The American subprime mortgage crisis contributed heavily to our economic crash. It most likely began with the repeal of the Glass-Steagall Act--which was signed by President Bill Clinton in 1999--combined with the excuse of a government directive to provide more minorities with government-backed mortgages. Banks that accepted regular customer deposits [commercial banks] were no longer legally separated from investment banks--banks that issue securities. This allowed investment banks to speculate with the money from deposits customers had made to the commercial banks. And, rather than seek out and lend to those minorities who were creditworthy, the banks smelled big profits elsewhere.
Banks began to falsify buyers’ income statements and bribe appraisers to dramatically overvalue homes for prospective buyers. This provided a lot of instant equity on paper, and allowed the banks to knowingly make many, many bad and fraudulent loans they otherwise would not have been able to make. The lending banks immediately took these bad loans and sold them to other banks. This eliminated the original banks’ “skin in the game”. Because the original banks immediately dumped their fraudulently-made bad loans off onto other banks, they stood very little risk of losing money on the deal. Because these bad loans were no longer all that risky for the original banks to make, they were encouraged to continue committing fraud to make terrible loans, even increasing the number of bad loans they made and sold. Fraudulent mortgages were made with the specific intent of selling them immediately afterward.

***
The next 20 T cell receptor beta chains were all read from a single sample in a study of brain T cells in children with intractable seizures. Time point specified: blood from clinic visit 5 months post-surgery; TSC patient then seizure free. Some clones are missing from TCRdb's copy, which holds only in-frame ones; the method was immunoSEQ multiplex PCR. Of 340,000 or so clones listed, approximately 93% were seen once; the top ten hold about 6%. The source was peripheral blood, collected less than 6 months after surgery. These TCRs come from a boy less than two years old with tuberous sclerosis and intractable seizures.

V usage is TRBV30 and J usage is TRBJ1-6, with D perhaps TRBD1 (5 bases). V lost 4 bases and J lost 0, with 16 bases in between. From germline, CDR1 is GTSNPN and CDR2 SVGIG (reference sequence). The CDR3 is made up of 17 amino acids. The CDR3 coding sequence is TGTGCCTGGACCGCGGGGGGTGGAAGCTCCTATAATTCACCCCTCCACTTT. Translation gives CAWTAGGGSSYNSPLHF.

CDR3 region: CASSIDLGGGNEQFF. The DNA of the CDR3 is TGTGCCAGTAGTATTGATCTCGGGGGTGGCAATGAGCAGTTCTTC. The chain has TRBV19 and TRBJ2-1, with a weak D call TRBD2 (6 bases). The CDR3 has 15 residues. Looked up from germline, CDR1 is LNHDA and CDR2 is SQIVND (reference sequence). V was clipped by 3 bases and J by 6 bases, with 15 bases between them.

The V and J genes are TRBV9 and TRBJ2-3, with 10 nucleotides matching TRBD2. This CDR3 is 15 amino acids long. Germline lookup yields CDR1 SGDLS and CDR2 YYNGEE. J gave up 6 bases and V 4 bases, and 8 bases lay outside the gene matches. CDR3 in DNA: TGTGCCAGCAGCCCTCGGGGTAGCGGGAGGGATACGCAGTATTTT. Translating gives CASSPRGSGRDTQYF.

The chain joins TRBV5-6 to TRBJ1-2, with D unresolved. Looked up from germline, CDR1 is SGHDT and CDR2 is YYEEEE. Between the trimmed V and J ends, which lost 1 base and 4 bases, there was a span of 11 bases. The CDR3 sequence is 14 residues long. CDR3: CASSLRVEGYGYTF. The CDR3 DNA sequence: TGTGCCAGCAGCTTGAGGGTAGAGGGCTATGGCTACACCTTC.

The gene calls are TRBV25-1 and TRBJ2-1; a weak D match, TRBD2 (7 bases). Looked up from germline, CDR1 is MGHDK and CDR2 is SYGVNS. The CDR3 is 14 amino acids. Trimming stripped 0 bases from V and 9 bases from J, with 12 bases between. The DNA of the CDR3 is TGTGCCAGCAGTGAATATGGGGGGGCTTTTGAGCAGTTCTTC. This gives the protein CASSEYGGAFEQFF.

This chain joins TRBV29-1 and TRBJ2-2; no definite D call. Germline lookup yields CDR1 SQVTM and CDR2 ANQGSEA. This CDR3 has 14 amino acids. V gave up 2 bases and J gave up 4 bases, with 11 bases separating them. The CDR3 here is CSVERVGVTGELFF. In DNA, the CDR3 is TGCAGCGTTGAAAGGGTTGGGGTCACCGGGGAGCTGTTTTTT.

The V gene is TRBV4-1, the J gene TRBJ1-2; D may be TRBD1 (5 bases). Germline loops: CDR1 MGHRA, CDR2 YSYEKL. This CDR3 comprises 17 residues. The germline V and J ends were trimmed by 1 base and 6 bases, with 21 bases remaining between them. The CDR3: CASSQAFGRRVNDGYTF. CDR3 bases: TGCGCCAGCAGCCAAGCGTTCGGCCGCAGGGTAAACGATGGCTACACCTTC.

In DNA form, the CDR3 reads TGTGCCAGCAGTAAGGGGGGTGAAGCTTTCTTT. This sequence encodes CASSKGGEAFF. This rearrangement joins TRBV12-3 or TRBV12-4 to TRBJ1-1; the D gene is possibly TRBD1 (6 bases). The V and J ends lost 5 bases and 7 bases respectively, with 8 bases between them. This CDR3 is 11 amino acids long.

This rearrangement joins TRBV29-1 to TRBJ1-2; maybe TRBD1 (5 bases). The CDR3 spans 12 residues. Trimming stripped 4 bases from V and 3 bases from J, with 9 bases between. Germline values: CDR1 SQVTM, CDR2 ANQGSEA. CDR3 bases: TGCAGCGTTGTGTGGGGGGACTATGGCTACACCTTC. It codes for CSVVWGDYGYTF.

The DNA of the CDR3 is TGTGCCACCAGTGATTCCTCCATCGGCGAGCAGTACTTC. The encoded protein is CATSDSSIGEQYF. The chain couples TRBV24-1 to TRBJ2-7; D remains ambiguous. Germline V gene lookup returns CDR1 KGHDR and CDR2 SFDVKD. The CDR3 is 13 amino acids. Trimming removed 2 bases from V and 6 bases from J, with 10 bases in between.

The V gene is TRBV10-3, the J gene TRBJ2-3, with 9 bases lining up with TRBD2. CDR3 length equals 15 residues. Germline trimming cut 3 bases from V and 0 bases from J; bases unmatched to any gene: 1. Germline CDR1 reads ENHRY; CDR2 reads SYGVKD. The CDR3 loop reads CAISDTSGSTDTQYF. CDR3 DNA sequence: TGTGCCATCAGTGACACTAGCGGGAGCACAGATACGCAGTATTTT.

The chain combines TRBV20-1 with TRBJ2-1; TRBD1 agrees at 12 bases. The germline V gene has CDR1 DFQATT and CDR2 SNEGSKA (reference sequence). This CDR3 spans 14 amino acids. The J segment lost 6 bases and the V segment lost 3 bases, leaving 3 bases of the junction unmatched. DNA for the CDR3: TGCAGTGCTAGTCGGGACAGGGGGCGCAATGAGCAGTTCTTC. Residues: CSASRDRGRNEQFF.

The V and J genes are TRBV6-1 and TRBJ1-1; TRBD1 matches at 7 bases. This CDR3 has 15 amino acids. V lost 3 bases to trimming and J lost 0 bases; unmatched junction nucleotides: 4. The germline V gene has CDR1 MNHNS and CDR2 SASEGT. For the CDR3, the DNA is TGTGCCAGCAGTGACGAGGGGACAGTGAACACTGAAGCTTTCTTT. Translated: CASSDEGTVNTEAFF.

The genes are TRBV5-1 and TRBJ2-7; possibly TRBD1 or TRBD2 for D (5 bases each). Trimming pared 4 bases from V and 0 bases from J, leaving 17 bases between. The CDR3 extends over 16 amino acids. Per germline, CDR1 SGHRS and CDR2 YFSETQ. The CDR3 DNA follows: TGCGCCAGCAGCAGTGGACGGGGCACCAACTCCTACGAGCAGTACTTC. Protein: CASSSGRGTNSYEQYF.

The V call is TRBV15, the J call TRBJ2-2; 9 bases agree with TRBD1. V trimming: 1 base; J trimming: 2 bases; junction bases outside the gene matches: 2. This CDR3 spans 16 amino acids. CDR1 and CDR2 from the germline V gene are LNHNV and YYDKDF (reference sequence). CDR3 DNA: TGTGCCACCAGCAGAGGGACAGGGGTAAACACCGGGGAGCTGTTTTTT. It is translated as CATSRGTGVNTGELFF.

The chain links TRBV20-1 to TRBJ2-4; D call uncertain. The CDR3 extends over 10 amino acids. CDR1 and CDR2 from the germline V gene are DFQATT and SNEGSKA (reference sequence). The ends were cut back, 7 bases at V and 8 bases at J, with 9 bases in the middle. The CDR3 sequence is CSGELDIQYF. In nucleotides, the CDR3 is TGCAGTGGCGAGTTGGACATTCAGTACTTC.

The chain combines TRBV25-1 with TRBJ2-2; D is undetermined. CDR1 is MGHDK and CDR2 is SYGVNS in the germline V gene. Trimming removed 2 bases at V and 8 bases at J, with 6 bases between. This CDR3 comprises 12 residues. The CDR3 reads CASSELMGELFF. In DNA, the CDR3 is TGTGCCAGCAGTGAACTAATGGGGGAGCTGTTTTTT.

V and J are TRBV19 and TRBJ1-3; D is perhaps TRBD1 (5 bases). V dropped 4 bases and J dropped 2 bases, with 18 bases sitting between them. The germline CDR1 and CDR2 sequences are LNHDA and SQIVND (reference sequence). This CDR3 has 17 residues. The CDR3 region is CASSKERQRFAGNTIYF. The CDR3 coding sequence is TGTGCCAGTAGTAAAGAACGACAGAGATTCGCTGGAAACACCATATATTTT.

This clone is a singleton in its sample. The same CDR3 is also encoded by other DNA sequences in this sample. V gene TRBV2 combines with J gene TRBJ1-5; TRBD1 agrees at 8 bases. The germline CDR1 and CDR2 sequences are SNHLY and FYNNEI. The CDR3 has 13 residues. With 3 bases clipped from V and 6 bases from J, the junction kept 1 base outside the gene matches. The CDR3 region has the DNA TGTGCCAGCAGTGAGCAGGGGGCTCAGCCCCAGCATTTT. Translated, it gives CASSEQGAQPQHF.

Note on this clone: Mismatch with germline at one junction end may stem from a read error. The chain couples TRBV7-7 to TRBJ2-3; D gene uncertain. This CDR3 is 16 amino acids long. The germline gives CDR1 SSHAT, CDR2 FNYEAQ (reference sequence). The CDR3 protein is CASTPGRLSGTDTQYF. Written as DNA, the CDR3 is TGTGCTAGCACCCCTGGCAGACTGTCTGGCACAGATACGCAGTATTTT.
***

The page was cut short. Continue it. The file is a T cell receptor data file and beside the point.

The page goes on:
The banks who purchased these mortgages “bundled” them with other bad mortgages and placed the packages into tax-exempt real estate trusts called Real Estate Mortgage Investment Conduits [REMICs] creating a “pool” of bad mortgages. In order to maintain tax-exempt status, REMICs have specific requirements, which were intentionally violated by the banks, committing yet another type of widespread fraud. The REMICs were then divided into shares, creating investment products called mortgage-backed securities, or MBS.
Ratings agencies purport to be the watchdogs of the financial industry, rating the risk of financial products, assigning each a specific rating, and thereby protecting investors from unknowingly investing in bad products. Unfortunately, in this scheme the ratings agencies were complicit. They not only failed to sound the alert on these super-risky, fraudulent products, but via a AAA rating actually advised investors that the financial risk of these products was nearly zero.
The actions of the ratings agencies could, of course, be explained or excused away by admissions of incompetence, or simple failure to actually do the job investors trusted them to do. Evidence, however, says otherwise. As far back as 2006, Clayton Holdings found widespread failure of banks to meet underwriting standards. In other words, when Clayton Holdings analyzed these mortgages, they discovered that the mortgages being made shouldn’t have been made, and became alarmed. They passed this information to at least three major, reputable ratings agencies--Fitch’s, Moody’s and Standard and Poor’s--but the agencies rejected the evidence and allowed the AAA ratings to stand.